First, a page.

The following morning we had hojaldres and spam for breakfast. Before everyone got ready to head to the worksite, a handful of us joined one of our team members, Elena Bruckner, for a morning yoga session. She guided us through a series of stretches which was much needed after all the heavy lifting the previous day. When we got to the work site, we made an assembly line to pass bags of sand from one side of the court to the side where the concrete mixer was located. After we finished moving all 30 bags of sand we took a break. After our break, we created three stations which consisted of shoveling sand, filling buckets with gravel and using wheelbarrows to pour cement into the multipurpose court. We took a lunch break where we had chicken soup with rice. It was quite good. We then continue working after lunch and called it a day around 4:00pm. After our work day, we visited a local’s farm, his name was Benito. He lived nearby our worksite, probably a 15-20 minute walk/hike. We hiked up hill, and reached his farm at the top. It was a beautiful view. When we arrived, he had fresh Mamon Chino waiting for us, with fresh coffee. Some of the group learned how to pick up chickens from his wife, it was funny to watch and exciting to do. Benito then gave us a tour of his farm, where we saw plantain trees, coffee beans, chili bushes, and a different seasoning, such as Culantro. His was a wonderful way to end our day.
We had another early morning. The team was eager to get started. We got to the court ready to start, but found out that we did not have sand for the mixer. Together with the locals, we scoured the banks of a nearby river to hopefully find ample sand deposits. The area with the most promising sand ended up being across the river. In order to overcome this challenge, a few of the locals remained on the opposite side of the river to fill multiple large sacks with sand. Once the bags were filled, team members and the locals slung the sacks over their backs, immersed themselves knee-deep into the rushing water, and hauled them across the river. The sand bags were then passed to team members on land so that they could be carried up the hill to the mixer. This process persisted for about an hour. Despite encountering the obstacle of having no sand, the solution and process of transporting sand across the river was honestly quite fun and helped us stay cool in the heat. Once enough sand bags were obtained, the team returned to the court and started the mixer. One group was in charge of loading buckets with gravel, the second group helped fill the mixer with the essential concrete ingredients, and the last group transported and poured the concrete mixture onto the court. When we took our lunch break, we had chicken soup with rice along with varying types of yuca in it. After lunch, we continued working and finished 75% of the court. Regardless of the challenges encountered earlier, today was super fun, exciting, and overall a very productive day.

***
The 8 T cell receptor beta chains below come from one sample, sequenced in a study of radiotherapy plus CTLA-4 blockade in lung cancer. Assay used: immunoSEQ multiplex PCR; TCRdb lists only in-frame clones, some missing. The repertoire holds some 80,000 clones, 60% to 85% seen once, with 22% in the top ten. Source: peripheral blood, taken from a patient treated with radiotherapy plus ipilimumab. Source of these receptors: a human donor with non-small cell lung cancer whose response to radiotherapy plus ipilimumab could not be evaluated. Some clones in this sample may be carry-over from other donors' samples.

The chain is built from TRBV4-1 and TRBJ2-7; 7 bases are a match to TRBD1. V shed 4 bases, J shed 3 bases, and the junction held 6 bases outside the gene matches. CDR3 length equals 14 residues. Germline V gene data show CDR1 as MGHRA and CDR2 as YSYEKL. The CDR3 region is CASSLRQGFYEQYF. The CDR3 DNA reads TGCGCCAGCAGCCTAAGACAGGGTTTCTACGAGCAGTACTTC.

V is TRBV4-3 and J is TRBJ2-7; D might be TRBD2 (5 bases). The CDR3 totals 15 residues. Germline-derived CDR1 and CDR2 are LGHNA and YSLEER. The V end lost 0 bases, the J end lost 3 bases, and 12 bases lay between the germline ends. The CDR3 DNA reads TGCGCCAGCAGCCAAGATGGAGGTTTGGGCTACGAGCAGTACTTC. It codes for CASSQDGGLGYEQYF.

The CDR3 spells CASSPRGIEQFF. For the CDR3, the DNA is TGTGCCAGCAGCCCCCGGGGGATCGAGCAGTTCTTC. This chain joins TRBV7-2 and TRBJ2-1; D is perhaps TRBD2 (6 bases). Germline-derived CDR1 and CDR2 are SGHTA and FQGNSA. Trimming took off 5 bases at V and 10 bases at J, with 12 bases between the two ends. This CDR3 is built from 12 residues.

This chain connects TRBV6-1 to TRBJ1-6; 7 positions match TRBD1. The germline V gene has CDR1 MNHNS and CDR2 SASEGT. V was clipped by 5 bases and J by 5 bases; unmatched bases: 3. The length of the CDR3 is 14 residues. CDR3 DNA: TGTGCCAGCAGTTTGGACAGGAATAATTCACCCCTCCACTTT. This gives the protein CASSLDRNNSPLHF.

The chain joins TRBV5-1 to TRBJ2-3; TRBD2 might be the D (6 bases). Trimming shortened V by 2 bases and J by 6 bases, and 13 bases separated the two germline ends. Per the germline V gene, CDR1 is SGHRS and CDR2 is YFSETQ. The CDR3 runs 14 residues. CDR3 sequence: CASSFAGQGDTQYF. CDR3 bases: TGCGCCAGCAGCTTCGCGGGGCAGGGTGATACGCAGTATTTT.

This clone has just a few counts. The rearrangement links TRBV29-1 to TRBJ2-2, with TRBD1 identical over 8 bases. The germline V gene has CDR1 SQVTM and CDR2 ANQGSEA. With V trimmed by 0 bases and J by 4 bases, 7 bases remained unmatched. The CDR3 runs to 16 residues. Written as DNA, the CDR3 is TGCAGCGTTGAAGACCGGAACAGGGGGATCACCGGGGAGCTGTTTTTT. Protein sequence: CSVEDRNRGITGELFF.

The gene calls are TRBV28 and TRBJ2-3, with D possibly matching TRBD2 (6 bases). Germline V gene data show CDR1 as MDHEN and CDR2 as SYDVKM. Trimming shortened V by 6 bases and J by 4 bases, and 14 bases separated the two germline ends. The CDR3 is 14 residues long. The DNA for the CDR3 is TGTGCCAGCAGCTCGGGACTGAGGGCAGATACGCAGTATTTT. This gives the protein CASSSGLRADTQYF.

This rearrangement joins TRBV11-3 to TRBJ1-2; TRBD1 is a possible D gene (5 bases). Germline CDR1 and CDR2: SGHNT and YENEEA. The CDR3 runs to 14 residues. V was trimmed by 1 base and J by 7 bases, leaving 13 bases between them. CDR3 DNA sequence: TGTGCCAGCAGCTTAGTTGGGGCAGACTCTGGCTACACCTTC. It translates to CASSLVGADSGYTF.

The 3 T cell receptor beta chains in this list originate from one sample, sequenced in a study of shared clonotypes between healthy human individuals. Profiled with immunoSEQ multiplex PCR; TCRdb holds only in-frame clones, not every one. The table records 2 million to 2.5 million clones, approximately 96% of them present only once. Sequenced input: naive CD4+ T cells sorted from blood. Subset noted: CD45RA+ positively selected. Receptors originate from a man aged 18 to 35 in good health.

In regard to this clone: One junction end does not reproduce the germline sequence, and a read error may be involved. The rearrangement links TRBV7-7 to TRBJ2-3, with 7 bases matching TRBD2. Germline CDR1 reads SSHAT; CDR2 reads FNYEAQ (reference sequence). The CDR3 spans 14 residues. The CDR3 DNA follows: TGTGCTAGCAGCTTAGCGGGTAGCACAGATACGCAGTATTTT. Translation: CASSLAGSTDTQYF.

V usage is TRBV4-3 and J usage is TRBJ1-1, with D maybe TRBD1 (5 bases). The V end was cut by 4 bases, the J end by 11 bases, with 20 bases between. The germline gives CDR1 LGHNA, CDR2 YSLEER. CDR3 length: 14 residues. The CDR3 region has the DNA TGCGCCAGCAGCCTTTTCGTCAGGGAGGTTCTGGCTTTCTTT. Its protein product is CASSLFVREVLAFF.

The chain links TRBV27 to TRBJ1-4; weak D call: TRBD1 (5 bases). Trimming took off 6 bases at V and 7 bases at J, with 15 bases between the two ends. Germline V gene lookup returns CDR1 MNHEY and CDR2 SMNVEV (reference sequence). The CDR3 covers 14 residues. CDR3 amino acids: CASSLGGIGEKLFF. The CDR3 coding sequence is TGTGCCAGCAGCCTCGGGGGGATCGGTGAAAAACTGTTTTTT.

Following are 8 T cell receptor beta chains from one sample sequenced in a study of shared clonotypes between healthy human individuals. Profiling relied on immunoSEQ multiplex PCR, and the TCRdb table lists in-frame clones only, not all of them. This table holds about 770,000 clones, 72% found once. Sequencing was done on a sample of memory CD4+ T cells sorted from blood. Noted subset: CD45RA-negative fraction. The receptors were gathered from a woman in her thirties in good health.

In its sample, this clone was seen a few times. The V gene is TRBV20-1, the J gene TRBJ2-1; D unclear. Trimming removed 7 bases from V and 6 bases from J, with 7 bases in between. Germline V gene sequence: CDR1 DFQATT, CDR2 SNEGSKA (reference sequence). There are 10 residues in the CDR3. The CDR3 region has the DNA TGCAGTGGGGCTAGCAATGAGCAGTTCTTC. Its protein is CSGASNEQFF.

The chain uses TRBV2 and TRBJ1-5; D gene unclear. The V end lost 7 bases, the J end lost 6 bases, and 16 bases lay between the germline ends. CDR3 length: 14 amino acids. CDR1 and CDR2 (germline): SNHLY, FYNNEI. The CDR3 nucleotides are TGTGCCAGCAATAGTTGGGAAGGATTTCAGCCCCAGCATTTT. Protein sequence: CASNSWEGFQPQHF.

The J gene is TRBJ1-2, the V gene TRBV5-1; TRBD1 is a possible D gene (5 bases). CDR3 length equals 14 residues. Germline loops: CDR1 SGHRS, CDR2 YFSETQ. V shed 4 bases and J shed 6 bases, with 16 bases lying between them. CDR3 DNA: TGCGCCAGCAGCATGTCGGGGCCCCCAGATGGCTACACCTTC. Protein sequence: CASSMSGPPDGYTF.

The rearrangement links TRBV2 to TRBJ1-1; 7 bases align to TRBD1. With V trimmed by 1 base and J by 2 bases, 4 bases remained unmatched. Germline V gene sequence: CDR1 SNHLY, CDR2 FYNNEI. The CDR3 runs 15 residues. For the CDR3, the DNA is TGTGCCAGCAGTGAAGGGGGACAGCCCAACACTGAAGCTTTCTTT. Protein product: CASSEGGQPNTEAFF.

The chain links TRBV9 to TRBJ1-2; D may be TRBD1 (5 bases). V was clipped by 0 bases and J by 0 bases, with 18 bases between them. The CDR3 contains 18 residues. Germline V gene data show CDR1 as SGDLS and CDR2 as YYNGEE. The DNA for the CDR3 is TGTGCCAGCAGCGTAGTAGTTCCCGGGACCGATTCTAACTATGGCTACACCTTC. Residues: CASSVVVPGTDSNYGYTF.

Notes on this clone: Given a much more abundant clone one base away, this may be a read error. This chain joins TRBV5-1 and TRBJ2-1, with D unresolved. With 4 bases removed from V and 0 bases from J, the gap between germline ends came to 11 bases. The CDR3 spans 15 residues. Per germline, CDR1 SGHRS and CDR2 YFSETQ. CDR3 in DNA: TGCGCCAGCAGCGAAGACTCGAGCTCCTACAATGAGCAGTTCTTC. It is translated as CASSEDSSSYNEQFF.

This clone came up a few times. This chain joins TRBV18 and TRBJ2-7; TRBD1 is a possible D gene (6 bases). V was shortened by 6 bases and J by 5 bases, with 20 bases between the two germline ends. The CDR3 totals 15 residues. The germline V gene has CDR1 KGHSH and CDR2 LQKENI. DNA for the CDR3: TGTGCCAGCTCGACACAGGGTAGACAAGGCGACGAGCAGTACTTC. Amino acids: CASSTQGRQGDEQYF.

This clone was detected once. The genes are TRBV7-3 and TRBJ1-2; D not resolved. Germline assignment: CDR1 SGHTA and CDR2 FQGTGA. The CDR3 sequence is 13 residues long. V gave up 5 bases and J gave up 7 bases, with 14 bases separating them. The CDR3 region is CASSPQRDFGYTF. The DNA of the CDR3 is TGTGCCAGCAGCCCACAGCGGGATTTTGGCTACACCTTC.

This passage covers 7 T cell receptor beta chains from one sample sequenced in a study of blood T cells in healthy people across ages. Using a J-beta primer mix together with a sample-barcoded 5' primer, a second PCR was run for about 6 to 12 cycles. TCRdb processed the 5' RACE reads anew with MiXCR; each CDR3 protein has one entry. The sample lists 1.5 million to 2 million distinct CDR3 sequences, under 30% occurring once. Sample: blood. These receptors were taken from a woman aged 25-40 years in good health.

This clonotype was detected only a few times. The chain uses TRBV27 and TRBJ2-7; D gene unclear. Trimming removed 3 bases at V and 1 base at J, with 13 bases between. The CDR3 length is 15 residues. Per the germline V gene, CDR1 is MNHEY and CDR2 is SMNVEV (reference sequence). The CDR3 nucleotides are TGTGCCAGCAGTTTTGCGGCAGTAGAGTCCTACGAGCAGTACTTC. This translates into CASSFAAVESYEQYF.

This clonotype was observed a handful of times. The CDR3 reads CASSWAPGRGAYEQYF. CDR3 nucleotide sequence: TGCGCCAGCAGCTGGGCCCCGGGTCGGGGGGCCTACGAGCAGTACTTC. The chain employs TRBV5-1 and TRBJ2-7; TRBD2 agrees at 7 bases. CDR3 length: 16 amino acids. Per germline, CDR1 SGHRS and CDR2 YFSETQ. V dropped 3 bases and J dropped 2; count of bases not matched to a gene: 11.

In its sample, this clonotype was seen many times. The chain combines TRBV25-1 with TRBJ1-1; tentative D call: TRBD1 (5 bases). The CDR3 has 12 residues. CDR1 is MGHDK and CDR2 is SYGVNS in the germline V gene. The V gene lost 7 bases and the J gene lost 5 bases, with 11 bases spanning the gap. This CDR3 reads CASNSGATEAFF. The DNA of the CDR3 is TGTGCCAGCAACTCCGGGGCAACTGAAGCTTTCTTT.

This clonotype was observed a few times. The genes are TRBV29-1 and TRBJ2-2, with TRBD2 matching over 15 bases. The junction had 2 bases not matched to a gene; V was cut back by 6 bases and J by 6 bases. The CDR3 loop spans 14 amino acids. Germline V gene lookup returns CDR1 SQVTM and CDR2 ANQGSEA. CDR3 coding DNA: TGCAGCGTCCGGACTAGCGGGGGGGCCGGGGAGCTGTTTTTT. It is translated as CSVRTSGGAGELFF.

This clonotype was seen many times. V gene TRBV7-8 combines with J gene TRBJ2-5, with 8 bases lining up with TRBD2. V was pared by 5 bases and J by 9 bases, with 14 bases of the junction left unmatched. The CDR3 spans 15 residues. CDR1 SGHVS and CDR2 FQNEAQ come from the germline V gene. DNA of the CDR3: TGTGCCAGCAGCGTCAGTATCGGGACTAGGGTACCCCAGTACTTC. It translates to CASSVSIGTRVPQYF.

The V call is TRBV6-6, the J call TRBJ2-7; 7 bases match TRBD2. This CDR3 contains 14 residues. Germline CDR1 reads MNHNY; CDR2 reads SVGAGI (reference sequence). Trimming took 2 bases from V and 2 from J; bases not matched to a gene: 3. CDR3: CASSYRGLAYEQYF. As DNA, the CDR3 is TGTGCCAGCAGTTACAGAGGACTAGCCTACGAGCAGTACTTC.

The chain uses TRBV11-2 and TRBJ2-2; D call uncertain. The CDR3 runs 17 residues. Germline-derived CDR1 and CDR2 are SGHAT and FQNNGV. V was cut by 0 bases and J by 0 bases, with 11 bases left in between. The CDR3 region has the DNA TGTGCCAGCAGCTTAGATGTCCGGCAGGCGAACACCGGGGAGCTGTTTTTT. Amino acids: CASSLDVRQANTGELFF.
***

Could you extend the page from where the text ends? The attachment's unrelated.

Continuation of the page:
“My favorite memories were Peyton’s laugh, the last bit of concrete filling in the court, the pretty boy muchachos, playing soccer in the rain, dancing with my friends and the locals, Benito’s mamones chinos and watching everybody gradually get closer.” -Mariam